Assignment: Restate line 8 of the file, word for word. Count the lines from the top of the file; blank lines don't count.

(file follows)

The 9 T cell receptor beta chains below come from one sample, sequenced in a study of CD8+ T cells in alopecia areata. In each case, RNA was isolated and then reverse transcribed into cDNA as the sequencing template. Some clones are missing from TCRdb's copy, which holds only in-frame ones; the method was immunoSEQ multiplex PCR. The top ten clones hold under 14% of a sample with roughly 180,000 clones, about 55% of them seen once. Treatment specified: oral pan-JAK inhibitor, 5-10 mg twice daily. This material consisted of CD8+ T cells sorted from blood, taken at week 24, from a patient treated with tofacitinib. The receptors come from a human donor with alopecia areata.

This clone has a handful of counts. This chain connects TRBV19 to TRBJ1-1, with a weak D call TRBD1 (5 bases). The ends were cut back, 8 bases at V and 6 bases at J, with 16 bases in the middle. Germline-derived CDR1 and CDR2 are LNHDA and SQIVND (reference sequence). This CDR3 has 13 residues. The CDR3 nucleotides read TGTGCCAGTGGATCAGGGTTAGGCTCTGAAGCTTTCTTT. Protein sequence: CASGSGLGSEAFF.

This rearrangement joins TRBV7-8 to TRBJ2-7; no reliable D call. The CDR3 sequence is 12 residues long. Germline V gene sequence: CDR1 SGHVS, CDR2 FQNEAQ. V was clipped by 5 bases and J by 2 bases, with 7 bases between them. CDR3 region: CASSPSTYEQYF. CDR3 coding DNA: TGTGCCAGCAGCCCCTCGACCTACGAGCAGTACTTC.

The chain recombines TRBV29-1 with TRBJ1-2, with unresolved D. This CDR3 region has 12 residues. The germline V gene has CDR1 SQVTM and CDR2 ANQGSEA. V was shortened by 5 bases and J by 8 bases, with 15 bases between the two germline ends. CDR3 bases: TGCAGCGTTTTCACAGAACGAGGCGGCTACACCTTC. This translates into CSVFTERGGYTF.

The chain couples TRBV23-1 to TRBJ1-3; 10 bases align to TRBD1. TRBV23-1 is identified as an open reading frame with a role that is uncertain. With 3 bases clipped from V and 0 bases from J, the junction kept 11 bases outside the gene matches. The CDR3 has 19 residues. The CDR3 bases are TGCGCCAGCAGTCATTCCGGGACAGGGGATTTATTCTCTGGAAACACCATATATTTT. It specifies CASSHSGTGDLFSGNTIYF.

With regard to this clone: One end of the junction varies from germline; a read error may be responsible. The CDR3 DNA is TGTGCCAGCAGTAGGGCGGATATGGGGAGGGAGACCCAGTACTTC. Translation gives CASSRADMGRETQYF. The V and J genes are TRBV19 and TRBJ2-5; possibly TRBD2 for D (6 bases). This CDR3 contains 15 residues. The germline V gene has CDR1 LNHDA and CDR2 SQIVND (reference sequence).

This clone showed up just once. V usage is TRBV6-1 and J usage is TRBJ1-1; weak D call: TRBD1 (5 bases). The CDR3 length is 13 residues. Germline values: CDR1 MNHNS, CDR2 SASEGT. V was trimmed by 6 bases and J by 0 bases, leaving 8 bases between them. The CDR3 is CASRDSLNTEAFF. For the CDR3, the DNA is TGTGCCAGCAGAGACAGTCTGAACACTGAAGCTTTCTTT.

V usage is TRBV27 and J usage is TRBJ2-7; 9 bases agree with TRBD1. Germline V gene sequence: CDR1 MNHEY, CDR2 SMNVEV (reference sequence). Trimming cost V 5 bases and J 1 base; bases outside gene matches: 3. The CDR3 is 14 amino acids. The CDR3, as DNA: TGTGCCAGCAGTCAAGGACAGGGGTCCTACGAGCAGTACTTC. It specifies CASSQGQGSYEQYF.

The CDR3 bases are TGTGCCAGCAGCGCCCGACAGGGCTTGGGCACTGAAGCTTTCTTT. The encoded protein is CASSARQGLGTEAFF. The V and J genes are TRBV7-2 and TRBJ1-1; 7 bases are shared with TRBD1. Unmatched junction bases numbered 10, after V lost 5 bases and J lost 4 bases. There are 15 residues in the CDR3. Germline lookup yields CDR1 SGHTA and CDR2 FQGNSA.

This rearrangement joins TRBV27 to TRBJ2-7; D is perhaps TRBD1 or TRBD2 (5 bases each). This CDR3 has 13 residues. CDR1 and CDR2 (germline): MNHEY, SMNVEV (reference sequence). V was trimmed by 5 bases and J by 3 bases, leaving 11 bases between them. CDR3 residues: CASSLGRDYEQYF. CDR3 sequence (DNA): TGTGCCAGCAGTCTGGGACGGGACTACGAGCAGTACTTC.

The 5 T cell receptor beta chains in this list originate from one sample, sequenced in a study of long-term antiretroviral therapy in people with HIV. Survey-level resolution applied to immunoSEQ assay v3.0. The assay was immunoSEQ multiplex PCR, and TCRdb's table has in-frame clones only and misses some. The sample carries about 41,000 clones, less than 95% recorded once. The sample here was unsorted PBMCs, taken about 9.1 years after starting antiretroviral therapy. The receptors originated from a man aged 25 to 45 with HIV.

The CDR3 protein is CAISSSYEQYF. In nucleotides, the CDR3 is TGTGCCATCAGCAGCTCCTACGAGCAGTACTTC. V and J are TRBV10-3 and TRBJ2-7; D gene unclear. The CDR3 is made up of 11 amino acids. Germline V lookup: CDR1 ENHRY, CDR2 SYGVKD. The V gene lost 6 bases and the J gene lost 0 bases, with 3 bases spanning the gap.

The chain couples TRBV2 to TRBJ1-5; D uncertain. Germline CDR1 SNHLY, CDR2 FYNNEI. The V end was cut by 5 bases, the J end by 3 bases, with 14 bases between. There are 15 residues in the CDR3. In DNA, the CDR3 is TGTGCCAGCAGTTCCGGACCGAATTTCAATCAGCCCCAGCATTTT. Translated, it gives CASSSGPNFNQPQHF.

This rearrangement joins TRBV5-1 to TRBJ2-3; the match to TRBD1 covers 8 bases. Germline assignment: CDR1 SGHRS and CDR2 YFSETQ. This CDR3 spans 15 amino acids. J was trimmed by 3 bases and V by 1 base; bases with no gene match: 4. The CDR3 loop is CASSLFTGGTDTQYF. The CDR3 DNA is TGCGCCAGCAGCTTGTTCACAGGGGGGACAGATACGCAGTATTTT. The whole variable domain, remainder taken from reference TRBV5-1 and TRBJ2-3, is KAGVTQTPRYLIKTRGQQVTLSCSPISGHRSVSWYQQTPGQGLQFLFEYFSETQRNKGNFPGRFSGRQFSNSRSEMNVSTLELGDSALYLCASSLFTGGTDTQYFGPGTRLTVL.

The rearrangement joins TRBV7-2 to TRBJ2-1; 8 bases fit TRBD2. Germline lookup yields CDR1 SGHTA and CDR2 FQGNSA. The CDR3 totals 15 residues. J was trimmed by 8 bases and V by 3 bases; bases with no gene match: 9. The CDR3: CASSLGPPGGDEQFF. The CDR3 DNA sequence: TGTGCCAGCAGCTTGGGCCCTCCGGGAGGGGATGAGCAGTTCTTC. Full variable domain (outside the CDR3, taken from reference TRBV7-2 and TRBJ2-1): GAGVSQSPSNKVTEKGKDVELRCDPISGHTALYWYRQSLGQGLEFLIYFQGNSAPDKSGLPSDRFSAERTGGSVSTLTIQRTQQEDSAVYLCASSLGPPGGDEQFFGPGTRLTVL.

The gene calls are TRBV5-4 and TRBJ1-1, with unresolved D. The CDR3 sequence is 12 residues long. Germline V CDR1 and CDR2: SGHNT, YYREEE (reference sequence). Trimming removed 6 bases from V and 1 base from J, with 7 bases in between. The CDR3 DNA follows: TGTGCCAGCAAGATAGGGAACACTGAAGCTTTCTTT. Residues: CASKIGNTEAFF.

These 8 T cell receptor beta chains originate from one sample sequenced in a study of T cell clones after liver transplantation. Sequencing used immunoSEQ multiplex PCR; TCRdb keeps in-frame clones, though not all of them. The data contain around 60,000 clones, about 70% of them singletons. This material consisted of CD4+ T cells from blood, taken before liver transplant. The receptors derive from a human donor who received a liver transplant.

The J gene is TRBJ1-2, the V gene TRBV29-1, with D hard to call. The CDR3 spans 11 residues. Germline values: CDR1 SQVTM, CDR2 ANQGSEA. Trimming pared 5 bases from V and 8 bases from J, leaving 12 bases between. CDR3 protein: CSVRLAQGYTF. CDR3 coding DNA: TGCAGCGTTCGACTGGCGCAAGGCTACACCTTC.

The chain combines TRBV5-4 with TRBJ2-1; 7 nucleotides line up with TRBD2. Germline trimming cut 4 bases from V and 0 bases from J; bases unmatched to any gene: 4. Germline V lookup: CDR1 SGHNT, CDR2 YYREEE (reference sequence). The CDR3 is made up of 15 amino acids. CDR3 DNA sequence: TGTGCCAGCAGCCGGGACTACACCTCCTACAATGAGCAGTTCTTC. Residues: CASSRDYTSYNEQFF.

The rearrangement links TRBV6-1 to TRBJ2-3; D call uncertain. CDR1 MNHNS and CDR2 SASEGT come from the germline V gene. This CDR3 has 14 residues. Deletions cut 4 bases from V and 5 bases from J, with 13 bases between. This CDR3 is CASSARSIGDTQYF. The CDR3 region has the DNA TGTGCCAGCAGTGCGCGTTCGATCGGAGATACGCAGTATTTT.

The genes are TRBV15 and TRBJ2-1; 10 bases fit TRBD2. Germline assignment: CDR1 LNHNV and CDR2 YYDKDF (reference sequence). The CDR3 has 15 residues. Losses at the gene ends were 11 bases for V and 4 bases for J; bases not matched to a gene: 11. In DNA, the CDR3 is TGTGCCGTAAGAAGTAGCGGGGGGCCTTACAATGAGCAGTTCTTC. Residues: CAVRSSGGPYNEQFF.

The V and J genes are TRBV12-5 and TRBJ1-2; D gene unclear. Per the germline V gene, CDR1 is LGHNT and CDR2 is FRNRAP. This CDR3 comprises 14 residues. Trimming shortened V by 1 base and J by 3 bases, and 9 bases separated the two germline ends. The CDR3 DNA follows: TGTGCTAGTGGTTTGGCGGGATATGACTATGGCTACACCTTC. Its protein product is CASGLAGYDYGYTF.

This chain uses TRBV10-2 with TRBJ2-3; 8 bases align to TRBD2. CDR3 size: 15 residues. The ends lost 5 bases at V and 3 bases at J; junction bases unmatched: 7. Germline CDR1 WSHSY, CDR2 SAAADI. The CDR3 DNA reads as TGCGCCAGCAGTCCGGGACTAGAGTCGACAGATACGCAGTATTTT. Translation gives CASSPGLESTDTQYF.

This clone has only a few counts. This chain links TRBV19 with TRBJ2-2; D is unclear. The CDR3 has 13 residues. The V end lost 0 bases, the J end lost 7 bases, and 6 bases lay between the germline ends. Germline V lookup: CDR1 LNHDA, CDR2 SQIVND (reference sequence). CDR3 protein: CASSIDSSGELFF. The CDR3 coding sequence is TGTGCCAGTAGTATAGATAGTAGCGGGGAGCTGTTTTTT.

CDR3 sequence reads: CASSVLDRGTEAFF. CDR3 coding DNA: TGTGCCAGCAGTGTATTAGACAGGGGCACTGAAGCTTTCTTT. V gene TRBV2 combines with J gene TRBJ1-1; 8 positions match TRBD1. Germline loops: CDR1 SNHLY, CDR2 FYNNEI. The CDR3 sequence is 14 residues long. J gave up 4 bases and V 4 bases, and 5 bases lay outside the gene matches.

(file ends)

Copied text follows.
V usage is TRBV27 and J usage is TRBJ2-7; 9 bases agree with TRBD1. Germline V gene sequence: CDR1 MNHEY, CDR2 SMNVEV (reference sequence). Trimming cost V 5 bases and J 1 base; bases outside gene matches: 3. The CDR3 is 14 amino acids. The CDR3, as DNA: TGTGCCAGCAGTCAAGGACAGGGGTCCTACGAGCAGTACTTC. It specifies CASSQGQGSYEQYF.